It is quite frankly insulting to hear them keep on bleating about cost savings which are clearly not going to arise.

There are cost savings ... but only for HMRC!  It will cost the tax payers more though!

 

It's a stealth tax, rather than increase tax to cover additional required spending, instead they pass the cost direct to the taxpayer.

 

Thanks (0)
avatar
09th Mar 2016 15:09

Why and they forcing this through?

jokers - total and utter clueless jokers. It will not work and cannot work and is a total disgrace. It will distroy many business and push costs up. Get rid of red tape and this is red tape and extra admin

Thanks (4)
avatar
By CJaneH
09th Mar 2016 15:16

I Agree with above

Should not the mandarins who believe this is possible all do a months work experience in office that deal with small traders.

Thanks (3)
avatar
09th Mar 2016 15:24

Future

i dont see a future in the UK running a business potentially as the UK is run by idiots and HMRC are trying to bring in a system which will cause mayhem. I pay my tax and it has been quite high so I make a good contribution to HMRC. 

we need and urgent enquiry into the workings of HMRC and government.

 

Thanks (10)
avatar
09th Mar 2016 15:34

Lunacy

Exactly how do they suggest that some upland farmer who still thinks electricity is the devil’s work is going to digitise his records?  I know of farmers who have no internet access and no chance of getting it.   

Any HMRC approved accounts package is going to cost money, it doesn’t matter if it’s £10 or £1,000, are HMRC going to pay for it?  I am unaware of any legal basis enabling HMRC to dictate to taxpayers how they should spend their money.

This sounds like something you would expect in North Korea, not the UK.

I suspect there will be challenges in court if they attempt to go ahead with this ridiculous idea. 

Thanks (4)

Some ministerial comments may add to the picture

These comments are extracted from a speech that Treasury secretary David Gauke made at an Armstrong Watson event in Carlisle last week. He doesn't come out and say it directly, but the direction of travel is very clear... along with his rose-coloured view of how great the RTI implementation was. For the minister's benefit, I have highlighted a couple of questionable statements (2m is 36% of 5.5m - only in Westminster does that constitute a majority!).

"Some have said that it is overly ambitious to rely on digital as the primary channel. The fact is that we are going with the grain of the way small businesses are already moving. The benefits of digitisation are readily accepted by the majority of small- and medium-sized organisations.

"And whilst there has been plenty of debate on the challenges – a lot of that online – I am heartened see that many businesses, and their agents, are already forging ahead. Already, 2 million small and medium-sized businesses are using software for their payroll and their VAT.

"We’ve also seen the rise of companies providing digital accounting services, using exactly the sort of technology and processes that will be needed when we make tax fully digital.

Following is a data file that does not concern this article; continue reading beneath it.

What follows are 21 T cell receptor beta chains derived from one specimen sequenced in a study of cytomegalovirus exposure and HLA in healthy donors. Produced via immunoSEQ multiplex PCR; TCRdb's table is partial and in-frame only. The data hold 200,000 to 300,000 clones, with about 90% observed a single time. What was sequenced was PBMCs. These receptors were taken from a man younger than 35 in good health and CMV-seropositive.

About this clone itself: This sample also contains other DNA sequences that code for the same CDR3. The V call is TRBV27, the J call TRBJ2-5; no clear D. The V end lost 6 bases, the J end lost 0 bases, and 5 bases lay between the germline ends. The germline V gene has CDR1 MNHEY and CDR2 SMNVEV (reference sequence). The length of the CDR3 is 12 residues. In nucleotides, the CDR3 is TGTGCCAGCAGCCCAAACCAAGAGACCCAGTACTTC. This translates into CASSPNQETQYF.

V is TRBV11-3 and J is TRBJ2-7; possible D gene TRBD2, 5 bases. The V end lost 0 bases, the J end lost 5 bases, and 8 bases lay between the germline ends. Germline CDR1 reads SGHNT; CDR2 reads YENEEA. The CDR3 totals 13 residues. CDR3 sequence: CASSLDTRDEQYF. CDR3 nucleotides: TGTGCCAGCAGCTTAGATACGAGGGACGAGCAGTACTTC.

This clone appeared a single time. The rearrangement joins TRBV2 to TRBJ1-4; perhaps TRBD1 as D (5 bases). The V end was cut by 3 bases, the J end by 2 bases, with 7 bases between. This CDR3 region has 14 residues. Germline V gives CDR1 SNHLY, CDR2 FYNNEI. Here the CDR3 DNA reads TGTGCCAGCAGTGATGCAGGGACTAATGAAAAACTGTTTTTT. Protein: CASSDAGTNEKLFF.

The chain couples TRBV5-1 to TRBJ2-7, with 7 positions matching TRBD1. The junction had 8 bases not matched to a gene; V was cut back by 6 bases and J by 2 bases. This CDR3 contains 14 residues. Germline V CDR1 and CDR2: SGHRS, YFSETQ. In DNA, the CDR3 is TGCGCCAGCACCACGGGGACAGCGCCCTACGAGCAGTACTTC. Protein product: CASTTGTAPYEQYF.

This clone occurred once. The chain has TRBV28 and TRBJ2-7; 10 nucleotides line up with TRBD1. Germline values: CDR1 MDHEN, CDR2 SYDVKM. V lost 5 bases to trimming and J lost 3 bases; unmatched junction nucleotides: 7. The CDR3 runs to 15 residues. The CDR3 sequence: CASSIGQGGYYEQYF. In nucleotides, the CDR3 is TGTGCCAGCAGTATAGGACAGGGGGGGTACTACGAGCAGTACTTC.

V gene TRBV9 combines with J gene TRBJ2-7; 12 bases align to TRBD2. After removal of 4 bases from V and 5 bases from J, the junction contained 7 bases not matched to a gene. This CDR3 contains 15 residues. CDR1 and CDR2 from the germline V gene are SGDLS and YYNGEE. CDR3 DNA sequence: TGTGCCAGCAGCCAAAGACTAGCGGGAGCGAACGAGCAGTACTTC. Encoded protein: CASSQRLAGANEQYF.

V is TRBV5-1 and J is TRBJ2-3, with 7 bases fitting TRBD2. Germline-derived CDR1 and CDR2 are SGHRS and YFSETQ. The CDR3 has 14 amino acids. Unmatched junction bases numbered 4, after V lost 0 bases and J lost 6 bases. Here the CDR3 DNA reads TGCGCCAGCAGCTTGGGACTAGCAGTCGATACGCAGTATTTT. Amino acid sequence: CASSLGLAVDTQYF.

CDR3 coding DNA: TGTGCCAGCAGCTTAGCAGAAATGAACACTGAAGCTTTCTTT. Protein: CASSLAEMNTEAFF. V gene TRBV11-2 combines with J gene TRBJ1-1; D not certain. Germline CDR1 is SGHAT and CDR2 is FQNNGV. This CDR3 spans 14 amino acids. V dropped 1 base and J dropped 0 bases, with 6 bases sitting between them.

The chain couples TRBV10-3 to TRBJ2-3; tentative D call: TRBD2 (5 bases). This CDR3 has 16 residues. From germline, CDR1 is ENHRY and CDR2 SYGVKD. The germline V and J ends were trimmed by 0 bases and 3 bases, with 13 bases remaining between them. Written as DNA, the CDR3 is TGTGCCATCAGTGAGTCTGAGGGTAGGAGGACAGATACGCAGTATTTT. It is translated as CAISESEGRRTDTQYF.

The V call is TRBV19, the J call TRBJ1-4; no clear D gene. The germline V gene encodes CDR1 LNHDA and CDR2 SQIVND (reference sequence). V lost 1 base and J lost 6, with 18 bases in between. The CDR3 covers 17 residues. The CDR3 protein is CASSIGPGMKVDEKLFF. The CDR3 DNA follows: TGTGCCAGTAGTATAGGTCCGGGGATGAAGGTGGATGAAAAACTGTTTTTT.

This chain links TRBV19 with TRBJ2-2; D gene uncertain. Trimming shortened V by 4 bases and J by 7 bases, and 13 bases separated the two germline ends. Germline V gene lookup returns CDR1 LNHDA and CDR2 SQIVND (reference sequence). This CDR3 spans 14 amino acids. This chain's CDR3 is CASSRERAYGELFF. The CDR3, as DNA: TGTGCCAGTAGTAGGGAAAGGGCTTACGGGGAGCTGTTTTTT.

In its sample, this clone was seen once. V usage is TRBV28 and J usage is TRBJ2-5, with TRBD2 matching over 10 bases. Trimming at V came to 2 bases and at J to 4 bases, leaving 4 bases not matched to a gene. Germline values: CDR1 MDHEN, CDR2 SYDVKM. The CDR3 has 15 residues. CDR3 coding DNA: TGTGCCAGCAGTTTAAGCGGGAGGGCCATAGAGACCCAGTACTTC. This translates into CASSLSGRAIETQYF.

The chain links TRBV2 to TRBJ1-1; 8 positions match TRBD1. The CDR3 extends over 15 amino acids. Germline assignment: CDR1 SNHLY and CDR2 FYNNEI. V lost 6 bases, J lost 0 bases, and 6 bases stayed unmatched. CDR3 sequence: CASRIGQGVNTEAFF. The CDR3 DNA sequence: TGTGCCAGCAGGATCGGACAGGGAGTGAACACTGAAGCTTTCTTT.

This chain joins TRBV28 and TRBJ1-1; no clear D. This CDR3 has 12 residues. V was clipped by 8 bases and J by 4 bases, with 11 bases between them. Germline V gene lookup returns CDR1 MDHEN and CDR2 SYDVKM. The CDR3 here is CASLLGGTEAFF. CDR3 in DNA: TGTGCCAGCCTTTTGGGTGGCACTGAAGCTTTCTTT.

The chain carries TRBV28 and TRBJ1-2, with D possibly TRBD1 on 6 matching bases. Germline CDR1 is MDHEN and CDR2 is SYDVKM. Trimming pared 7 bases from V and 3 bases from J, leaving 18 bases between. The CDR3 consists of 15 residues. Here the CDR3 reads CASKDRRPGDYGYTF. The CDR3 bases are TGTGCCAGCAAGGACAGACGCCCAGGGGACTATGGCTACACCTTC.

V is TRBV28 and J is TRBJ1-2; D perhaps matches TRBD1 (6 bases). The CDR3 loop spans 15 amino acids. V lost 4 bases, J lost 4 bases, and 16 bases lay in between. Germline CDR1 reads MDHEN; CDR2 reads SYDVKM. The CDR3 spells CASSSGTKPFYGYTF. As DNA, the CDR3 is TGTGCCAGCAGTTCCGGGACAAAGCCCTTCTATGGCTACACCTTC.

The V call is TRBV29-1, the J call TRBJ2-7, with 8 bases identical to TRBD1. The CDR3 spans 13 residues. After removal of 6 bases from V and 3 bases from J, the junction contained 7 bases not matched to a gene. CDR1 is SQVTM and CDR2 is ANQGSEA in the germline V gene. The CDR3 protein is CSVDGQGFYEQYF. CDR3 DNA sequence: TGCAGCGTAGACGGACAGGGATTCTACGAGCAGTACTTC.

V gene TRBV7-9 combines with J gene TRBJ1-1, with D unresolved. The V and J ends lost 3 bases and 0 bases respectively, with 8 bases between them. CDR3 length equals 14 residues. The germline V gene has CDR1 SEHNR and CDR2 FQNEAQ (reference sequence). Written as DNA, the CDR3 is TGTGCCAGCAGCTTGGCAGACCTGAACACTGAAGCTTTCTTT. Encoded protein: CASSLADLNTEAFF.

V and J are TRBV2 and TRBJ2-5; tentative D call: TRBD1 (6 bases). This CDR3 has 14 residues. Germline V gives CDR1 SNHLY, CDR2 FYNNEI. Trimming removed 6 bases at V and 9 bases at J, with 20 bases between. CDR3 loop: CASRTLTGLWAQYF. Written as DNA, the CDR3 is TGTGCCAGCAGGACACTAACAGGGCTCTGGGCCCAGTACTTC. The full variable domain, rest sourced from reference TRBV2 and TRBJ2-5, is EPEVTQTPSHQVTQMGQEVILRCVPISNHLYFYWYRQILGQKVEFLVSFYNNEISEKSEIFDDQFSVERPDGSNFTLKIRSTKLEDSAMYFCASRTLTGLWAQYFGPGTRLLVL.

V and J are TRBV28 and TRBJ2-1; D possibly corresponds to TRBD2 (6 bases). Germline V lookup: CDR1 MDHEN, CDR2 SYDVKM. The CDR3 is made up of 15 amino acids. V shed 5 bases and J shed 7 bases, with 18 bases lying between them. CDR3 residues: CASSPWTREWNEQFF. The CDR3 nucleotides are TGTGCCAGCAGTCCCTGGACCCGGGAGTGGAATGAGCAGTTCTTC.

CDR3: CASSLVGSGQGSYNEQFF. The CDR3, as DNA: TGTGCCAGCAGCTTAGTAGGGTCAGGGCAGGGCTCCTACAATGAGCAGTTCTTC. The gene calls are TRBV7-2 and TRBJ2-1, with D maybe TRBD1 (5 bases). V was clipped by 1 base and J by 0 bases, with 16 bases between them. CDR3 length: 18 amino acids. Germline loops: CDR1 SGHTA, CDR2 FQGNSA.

"Just last week, I met FreeAgent, one such company, whose software is already being used by 45,000 customers. And we are working with other innovative firms, such as Intuit and Xero. That is where the market is heading…

“I acknowledge the concerns raised about the pace of these reforms. There were similar concerns around online filing and real-time information. However, HMRC’s impressive track record in implementing those changes speaks for itself - working with interested parties we can match this success.”

Thanks (0)
By Glennzy
09th Mar 2016 16:43

Impressive Track Record - Must have missed that.

John Stokdyk wrote:

T

“I acknowledge the concerns raised about the pace of these reforms. There were similar concerns around online filing and real-time information. However, HMRC’s impressive track record in implementing those changes speaks for itself - working with interested parties we can match this success.”

Impressive track record!!!!!!

Is he taking the piss. SA and RTI were brought in about 4 years behind the original intended dates, RTI still does not work as it should.

This is probably a far bigger undertaking and I predict the implementation will be as poor as earlier projects, will massively over run on both time and costs

and be chaotic for those actually using the system, and be far from impressive.

Thanks (2)
09th Mar 2016 17:03

Culprits

John Stokdyk wrote:

"Just last week, I met FreeAgent, one such company, whose software is already being used by 45,000 customers. And we are working with other innovative firms, such as Intuit and Xero. That is where the market is heading…

 

So we know who to blame for feeding Gauke this b*llsh*t.

Thanks (6)
avatar
10th Mar 2016 13:07

Ministerial delusion

The man is quite clearly deluded if he thinks RTI has been implemented seamlessly - it has been a disaster from the start.  We are still having problems with 2013 RTI submissions which have been duplicated and HMRC cannot sort them out!  Quite obviously a ploy to raise funds by issuing penalties for non filing or late filing.  The whole system is a joke.  It is going to mean a cost for accountants to buy software to do more book-keeping jobs because the clients are just not going to do it, nor are they going to want to pay for it.

Thanks (0)
avatar
10th Mar 2016 15:32

A long way to go for XERO

I don't know how Xero became high profile with HMRC.  Although you can submit VAT Returns from Xero YOU CANNOT submit your accounts as Xero do not have iXBRL capability.  So they have a lot of work to do.  The payroll still has glitches so if the accounts submission suddenly becomes available and there are problems who will pay the price.  I bet it is not XERO